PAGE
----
I think it’s safe to say that everyone who might be reading this is aware of the pandemic that has swept the world. The Covid-19 virus has caused chaos, fear, and heartbreak across the globe and, unfortunately, it doesn’t seem to be going anywhere anytime soon. I live in the UK, where currently we are all in lockdown mode, like a lot of other countries. People have been self-isolating for weeks (or at least, they should be!), only going out for essential groceries and some exercise. Schools have shut down until further notice, many people have lost their jobs, and sadly, many have lost loved ones.
Before the lockdown, I was a writer with a somewhat reliable pattern of work. When the boys were at school or once they went to bed, I would have a few hours to myself to focus on my novel. My pattern has been broken and my rate of work has gone waaayyy down since the kids have been at home 24/7. The constant call of ‘mum… mum… mummy… mum,’ still rings in my ears even after they’ve both gone to sleep. I know a lot of parents can relate to how hard it is to get anything done in this situation.
However, I’ve come to accept that being a writer isn’t always about writing. It’s also about inspiration, learning about random stuff and exposing your mind to new things. What I’m trying to say is, for the first time since I’ve started writing my novel, I no longer feel guilty about sitting on my sofa and watching Netflix. Whether I’m bingeing on Love is Blind (which is the kind of crap I would usually NEVER watch), rewatching movies I’ve watched 10 times before, or enjoying kids shows with the boys, I’ve realized that there’s always something to take from it; good or bad. Seeing what makes for a good character arc or a bad plot, hearing wonderful dialogue and watching the actions and emotions and figuring out a way to describe them on paper, are all essential to being a writer. Watching or reading genres that aren’t often my go-to has opened my eyes to different types of characters and stories, which can be useful in giving my characters an edge and making my own story more unpredictable.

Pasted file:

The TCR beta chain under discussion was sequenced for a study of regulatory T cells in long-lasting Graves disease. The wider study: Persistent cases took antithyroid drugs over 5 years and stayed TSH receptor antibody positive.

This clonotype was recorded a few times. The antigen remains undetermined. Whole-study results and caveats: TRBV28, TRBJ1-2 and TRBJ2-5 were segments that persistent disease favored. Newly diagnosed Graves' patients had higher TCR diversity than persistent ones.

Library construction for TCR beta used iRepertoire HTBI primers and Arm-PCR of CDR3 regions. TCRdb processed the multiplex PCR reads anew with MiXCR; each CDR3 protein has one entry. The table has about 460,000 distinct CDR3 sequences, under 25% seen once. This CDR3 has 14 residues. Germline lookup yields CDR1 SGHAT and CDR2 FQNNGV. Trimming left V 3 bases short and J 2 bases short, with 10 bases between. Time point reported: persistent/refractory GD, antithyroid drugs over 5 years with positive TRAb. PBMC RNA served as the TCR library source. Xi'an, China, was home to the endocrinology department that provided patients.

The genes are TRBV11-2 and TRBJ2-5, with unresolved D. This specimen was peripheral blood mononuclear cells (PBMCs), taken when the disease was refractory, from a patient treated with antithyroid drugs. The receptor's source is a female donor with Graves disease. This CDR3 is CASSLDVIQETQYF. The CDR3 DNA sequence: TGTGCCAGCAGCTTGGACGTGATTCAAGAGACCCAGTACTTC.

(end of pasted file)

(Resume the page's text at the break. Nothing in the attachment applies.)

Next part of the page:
If there are any writers out there who are struggling to get any actual words down on paper during these trying times, don’t think you’re failing as a writer. I put that pressure on myself for years and it doesn’t help. Learning, developing, experiencing, and thinking of ways to continue or improve your WIP are just as important as the writing part.
~ On a side note, I hope you are all taking care of yourselves, and staying home to protect all our loved ones. ~